The museum, rebranded as Linlithgow Museum, relocated from 143 High Street to Linlithgow Partnership Centre in 2018. As part of the relocation to the partnership centre the museum was re-branded Linlithgow Museum and continues to be managed by Linlithgow Heritage Trust. As part of the business case for the delivery of the Partnership Centre / Tam Dalyell House, Annet House was declared surplus by the Council Executive. The property, built in 1787, had been advertised for sale in early 2019 but only two offers were received, both significantly less than the council’s view of value.
The decision was taken to re-market the property. There was a high level of interest with a number of offers received. There were no offers received for community asset transfer.
After evaluation, officers recommended the offer from Moray and Jane Melhuish for £351,007 be accepted as it “represents the best terms reasonably obtainable by the council”. Mr and Mrs Melhuish intend to turn the property into a family home, preserving and restoring many of the period features.
This was not the only property up for sale in the area with the former Caretaker’s Cottage at 4 Court Square set to be bought for £150,536.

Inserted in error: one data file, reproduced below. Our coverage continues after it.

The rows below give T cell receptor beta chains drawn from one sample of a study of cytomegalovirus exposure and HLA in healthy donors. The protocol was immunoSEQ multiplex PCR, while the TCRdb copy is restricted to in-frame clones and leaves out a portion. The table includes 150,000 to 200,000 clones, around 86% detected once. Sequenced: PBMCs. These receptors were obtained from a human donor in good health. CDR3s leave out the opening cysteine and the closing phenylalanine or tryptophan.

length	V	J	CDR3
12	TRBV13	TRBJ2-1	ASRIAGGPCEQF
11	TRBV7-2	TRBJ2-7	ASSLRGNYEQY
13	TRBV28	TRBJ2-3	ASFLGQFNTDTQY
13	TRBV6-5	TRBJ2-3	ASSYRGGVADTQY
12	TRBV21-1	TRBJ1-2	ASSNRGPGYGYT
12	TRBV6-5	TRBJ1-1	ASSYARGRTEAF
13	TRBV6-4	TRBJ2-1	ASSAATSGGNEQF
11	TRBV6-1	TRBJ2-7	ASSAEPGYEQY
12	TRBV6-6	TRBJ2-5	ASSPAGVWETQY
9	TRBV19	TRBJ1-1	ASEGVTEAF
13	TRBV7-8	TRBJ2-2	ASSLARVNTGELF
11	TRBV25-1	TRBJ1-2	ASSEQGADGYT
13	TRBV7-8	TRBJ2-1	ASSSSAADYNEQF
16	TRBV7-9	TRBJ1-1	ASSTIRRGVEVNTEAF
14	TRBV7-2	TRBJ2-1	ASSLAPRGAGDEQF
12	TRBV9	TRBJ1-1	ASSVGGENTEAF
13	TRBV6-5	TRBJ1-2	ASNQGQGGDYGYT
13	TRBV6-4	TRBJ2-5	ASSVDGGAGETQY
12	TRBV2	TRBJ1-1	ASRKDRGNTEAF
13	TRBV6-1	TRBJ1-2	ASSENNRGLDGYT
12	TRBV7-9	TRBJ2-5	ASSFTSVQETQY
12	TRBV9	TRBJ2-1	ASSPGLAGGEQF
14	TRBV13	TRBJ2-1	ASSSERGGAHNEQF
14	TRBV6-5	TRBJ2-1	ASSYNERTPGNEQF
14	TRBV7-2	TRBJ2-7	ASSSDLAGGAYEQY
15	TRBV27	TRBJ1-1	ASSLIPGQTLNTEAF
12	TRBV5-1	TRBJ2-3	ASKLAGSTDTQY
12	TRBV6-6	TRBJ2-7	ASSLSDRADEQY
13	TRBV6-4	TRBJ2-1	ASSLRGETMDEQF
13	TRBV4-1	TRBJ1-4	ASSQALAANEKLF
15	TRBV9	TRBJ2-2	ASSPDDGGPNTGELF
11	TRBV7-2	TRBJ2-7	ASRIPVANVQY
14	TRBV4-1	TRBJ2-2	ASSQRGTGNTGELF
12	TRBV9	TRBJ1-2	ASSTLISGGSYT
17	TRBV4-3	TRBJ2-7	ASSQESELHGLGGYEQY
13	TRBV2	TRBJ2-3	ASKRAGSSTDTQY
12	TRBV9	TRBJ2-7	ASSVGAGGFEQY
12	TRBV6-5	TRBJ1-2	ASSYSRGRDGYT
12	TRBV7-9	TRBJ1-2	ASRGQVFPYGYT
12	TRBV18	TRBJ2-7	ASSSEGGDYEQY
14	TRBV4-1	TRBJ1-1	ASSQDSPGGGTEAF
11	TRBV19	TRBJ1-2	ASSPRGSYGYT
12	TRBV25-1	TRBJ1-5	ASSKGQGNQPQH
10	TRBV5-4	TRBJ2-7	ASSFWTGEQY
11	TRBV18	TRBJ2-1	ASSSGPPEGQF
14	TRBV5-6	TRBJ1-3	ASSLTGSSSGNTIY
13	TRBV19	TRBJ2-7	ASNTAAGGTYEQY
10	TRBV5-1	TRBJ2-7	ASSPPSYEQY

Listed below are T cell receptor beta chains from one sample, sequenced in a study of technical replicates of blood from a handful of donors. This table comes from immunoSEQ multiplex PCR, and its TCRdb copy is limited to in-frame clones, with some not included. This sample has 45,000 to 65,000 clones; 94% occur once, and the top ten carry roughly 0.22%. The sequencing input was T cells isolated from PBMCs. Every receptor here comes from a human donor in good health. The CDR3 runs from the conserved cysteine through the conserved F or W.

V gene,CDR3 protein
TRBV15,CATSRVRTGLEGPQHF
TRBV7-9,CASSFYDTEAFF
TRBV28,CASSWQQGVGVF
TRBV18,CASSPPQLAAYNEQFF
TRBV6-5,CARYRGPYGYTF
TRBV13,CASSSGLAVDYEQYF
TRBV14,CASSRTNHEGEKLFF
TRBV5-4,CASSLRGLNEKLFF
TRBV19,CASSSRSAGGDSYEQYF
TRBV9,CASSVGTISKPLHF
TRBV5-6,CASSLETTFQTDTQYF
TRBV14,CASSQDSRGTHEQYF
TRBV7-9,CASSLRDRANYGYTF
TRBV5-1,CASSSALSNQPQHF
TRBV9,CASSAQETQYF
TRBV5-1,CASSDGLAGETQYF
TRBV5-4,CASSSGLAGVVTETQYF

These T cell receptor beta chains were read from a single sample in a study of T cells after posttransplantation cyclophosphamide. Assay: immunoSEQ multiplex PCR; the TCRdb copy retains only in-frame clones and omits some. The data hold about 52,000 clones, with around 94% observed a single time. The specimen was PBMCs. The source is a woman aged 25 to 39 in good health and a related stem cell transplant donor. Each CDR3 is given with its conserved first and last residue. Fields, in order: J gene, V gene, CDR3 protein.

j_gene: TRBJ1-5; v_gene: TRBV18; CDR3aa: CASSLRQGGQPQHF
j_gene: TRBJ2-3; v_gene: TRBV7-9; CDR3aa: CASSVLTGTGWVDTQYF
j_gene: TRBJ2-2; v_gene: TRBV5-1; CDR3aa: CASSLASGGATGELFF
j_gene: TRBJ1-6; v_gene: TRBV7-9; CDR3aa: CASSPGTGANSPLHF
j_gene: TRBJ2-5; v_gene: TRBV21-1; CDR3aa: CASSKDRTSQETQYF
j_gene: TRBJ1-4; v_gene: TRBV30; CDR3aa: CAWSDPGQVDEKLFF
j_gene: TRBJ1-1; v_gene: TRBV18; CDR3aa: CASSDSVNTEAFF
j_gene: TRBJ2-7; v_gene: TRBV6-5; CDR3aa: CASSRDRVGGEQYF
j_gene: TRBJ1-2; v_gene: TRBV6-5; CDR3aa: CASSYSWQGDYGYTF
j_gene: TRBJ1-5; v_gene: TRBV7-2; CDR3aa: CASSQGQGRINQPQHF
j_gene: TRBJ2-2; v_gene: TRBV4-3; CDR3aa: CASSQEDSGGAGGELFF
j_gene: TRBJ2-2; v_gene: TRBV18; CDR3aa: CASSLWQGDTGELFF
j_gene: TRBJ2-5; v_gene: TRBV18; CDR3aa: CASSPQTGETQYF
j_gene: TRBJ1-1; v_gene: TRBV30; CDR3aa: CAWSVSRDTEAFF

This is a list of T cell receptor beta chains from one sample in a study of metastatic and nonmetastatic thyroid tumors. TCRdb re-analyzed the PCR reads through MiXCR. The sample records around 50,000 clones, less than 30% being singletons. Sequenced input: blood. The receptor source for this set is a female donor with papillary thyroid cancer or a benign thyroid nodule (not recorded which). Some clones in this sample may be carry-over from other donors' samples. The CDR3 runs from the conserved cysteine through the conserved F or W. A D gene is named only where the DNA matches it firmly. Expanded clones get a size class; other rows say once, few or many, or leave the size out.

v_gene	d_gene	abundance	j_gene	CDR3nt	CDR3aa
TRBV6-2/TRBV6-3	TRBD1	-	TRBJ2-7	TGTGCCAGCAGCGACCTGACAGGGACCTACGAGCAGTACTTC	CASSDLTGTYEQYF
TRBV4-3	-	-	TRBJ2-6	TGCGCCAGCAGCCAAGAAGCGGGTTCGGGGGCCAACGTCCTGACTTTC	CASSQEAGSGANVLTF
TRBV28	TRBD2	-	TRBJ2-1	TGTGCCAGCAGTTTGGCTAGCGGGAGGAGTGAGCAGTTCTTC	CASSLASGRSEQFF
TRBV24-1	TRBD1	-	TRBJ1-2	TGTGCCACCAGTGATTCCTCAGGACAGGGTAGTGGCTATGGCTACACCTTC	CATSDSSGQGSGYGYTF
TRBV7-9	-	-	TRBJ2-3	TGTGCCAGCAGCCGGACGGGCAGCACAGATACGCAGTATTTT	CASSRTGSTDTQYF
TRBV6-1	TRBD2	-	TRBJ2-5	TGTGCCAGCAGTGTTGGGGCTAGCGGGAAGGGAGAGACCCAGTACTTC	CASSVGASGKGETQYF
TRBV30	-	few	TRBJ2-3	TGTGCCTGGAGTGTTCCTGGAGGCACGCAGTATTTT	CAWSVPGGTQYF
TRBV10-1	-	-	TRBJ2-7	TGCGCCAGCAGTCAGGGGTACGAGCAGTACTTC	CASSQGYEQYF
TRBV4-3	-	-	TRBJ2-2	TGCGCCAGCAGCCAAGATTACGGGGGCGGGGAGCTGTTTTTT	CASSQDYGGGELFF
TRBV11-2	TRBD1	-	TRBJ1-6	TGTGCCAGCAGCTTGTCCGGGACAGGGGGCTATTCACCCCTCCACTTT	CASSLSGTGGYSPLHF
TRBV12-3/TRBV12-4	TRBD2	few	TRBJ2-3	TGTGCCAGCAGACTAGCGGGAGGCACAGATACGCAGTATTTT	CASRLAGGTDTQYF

Council Executive approved the sale to Andrew John Wallace Taylor subject to conditions and further negotiations.
The cottage is attached to the rear of the former County Buildings, now the Linlithgow Partnership Centre / Tam Dalyell House and was latterly used by the council as office space. The property has been vacant since the former County Buildings underwent refurbishment to form the Linlithgow Partnership Centre / Tam Dalyell House and was declared surplus by Council Executive on 27 January 2015.
Mr Taylor is founding director of an architects practice currently operating in Linlithgow and intends to re-locate the business to 4 Court Square. Currently employing three staff, the practice is looking to grow with significant opportunities on the horizon which will create further employment opportunities.